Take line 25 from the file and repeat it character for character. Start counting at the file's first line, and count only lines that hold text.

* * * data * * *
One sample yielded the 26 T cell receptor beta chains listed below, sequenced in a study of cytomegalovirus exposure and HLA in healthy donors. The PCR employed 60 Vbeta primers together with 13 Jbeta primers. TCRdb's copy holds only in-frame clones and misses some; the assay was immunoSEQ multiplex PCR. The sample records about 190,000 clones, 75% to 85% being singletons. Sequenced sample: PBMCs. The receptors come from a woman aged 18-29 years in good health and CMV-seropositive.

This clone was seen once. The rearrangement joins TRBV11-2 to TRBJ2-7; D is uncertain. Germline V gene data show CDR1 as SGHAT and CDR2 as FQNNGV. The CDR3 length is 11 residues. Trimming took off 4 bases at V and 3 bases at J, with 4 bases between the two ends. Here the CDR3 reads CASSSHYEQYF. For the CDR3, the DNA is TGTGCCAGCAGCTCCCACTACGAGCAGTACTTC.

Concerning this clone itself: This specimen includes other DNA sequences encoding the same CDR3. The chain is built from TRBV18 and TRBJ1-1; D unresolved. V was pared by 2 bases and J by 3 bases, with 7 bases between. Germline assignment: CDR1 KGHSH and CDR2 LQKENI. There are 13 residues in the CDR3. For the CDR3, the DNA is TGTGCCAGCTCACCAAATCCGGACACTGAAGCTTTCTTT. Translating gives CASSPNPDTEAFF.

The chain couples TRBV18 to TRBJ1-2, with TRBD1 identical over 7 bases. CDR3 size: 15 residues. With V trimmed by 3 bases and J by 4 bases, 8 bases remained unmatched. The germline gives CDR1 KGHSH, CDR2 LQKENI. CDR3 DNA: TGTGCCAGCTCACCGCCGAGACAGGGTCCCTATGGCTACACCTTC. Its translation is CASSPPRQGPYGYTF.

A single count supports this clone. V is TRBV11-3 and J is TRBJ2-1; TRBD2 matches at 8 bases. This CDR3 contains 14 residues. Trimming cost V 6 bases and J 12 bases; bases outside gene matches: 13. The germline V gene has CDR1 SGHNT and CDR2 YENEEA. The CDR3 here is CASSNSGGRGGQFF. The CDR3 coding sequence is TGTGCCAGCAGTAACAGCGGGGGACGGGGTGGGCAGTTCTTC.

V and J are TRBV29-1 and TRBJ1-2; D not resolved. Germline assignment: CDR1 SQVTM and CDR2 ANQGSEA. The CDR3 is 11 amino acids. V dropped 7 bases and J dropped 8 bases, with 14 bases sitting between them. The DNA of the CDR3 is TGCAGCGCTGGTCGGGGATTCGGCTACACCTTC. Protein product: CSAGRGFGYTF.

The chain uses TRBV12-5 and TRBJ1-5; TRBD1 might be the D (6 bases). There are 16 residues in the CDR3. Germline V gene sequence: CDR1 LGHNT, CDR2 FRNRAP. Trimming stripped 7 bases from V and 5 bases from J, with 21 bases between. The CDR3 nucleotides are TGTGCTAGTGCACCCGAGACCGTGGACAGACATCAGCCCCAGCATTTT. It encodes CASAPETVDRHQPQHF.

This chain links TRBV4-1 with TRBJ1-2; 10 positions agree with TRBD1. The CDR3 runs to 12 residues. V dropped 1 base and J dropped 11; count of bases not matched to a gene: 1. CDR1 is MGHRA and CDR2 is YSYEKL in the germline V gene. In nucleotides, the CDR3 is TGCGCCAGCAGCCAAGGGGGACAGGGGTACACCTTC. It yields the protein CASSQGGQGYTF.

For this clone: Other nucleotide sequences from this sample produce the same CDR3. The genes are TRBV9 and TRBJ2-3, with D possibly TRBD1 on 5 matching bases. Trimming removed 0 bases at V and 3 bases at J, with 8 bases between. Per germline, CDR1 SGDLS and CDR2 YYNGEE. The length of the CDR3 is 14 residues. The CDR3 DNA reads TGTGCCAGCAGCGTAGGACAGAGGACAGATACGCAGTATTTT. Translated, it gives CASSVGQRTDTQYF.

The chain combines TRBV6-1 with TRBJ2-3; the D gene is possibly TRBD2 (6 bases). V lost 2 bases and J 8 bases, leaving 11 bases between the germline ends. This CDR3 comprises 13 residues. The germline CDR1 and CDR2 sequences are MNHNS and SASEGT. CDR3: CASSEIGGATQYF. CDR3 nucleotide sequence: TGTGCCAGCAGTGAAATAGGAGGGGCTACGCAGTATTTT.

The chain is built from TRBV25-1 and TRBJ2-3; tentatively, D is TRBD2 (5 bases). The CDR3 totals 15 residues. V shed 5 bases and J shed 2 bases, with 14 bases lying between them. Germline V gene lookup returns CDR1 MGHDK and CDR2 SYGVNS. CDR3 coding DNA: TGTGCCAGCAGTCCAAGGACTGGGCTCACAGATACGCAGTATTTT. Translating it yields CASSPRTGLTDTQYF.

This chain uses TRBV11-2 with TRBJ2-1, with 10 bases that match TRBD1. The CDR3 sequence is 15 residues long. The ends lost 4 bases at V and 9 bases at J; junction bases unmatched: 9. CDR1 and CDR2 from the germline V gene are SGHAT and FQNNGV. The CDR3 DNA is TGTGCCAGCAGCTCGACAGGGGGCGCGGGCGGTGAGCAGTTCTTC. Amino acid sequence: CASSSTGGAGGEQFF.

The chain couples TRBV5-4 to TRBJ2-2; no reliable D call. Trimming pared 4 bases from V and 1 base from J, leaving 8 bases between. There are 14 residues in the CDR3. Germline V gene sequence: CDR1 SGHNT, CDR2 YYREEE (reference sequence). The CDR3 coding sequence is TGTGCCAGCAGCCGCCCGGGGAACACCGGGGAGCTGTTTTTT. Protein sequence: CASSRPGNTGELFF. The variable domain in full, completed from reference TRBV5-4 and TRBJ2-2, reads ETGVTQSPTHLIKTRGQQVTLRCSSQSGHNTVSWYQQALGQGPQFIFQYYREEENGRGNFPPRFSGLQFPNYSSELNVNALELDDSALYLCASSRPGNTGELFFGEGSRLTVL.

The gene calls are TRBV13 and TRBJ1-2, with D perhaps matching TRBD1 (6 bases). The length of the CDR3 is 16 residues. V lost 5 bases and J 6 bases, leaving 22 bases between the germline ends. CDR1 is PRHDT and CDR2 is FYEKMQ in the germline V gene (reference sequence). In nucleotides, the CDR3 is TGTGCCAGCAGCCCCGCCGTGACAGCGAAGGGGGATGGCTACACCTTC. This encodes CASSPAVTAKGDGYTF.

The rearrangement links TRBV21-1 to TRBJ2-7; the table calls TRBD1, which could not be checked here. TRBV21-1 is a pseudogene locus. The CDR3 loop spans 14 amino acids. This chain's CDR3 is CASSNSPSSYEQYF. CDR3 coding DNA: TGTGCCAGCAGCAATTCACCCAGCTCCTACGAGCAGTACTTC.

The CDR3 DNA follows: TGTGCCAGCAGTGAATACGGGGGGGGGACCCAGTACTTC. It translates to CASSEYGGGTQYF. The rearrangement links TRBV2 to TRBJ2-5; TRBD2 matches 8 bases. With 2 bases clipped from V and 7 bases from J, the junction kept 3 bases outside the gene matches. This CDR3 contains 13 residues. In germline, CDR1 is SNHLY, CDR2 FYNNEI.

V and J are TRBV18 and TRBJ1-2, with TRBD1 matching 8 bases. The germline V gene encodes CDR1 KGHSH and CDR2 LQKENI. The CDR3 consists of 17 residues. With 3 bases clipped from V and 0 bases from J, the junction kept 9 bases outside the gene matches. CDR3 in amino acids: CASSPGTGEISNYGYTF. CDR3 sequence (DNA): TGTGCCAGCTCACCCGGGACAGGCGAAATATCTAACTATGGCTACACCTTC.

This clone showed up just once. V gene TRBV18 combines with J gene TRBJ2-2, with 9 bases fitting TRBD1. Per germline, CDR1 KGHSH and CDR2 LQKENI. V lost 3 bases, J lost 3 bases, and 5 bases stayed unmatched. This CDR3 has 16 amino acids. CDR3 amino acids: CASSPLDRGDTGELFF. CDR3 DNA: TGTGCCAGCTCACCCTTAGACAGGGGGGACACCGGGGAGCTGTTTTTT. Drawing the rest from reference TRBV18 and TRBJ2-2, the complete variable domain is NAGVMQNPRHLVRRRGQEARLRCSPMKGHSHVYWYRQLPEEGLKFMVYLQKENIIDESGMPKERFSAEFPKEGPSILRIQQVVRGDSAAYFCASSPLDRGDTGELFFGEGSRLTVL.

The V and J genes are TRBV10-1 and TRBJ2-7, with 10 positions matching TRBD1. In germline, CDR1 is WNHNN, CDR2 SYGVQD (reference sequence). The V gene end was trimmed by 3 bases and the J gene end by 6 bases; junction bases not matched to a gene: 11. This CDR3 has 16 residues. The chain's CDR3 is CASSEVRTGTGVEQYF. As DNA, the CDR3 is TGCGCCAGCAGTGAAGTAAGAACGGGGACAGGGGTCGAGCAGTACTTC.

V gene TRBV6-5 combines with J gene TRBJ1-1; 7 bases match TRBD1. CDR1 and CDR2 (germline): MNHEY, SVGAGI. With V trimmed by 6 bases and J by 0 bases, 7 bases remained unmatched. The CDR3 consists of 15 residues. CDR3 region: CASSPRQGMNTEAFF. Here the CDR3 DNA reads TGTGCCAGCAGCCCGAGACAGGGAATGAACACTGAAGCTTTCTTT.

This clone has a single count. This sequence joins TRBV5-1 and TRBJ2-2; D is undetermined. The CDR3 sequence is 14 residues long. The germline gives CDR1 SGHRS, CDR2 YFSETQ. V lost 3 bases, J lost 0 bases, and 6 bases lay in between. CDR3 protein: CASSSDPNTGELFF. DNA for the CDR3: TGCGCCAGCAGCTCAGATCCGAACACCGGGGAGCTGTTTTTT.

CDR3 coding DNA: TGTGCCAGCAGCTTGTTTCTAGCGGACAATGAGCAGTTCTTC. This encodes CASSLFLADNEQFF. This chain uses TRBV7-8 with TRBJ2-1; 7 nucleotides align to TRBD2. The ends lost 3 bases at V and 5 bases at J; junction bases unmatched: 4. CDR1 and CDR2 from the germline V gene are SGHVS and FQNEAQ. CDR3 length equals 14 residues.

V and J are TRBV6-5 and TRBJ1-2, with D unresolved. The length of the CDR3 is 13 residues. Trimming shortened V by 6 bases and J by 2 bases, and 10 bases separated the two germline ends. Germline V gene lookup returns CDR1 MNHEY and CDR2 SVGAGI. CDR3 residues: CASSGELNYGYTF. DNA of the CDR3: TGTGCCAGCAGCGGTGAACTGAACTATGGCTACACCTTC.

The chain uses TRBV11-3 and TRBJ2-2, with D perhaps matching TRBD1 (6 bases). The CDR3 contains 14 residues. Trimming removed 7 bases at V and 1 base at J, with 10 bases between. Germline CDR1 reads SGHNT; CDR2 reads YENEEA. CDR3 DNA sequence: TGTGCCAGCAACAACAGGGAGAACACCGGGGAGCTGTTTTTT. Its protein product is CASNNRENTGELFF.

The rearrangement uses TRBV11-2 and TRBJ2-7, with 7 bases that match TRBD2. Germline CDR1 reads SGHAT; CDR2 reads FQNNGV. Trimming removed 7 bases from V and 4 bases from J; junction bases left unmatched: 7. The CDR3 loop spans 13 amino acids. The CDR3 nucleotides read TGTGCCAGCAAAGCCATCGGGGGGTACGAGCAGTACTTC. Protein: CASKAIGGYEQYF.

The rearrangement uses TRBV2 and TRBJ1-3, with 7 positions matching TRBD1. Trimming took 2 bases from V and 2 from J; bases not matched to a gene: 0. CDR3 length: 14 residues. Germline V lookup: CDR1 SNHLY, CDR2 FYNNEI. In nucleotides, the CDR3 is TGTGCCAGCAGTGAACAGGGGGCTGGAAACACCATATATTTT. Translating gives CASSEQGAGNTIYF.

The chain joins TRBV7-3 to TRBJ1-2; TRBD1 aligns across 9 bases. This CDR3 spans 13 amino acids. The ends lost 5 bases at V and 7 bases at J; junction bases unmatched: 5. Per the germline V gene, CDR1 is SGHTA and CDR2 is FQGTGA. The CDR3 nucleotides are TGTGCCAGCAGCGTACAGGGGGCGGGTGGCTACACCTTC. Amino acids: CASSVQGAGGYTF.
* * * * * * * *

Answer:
The rearrangement uses TRBV11-2 and TRBJ2-7, with 7 bases that match TRBD2. Germline CDR1 reads SGHAT; CDR2 reads FQNNGV. Trimming removed 7 bases from V and 4 bases from J; junction bases left unmatched: 7. The CDR3 loop spans 13 amino acids. The CDR3 nucleotides read TGTGCCAGCAAAGCCATCGGGGGGTACGAGCAGTACTTC. Protein: CASKAIGGYEQYF.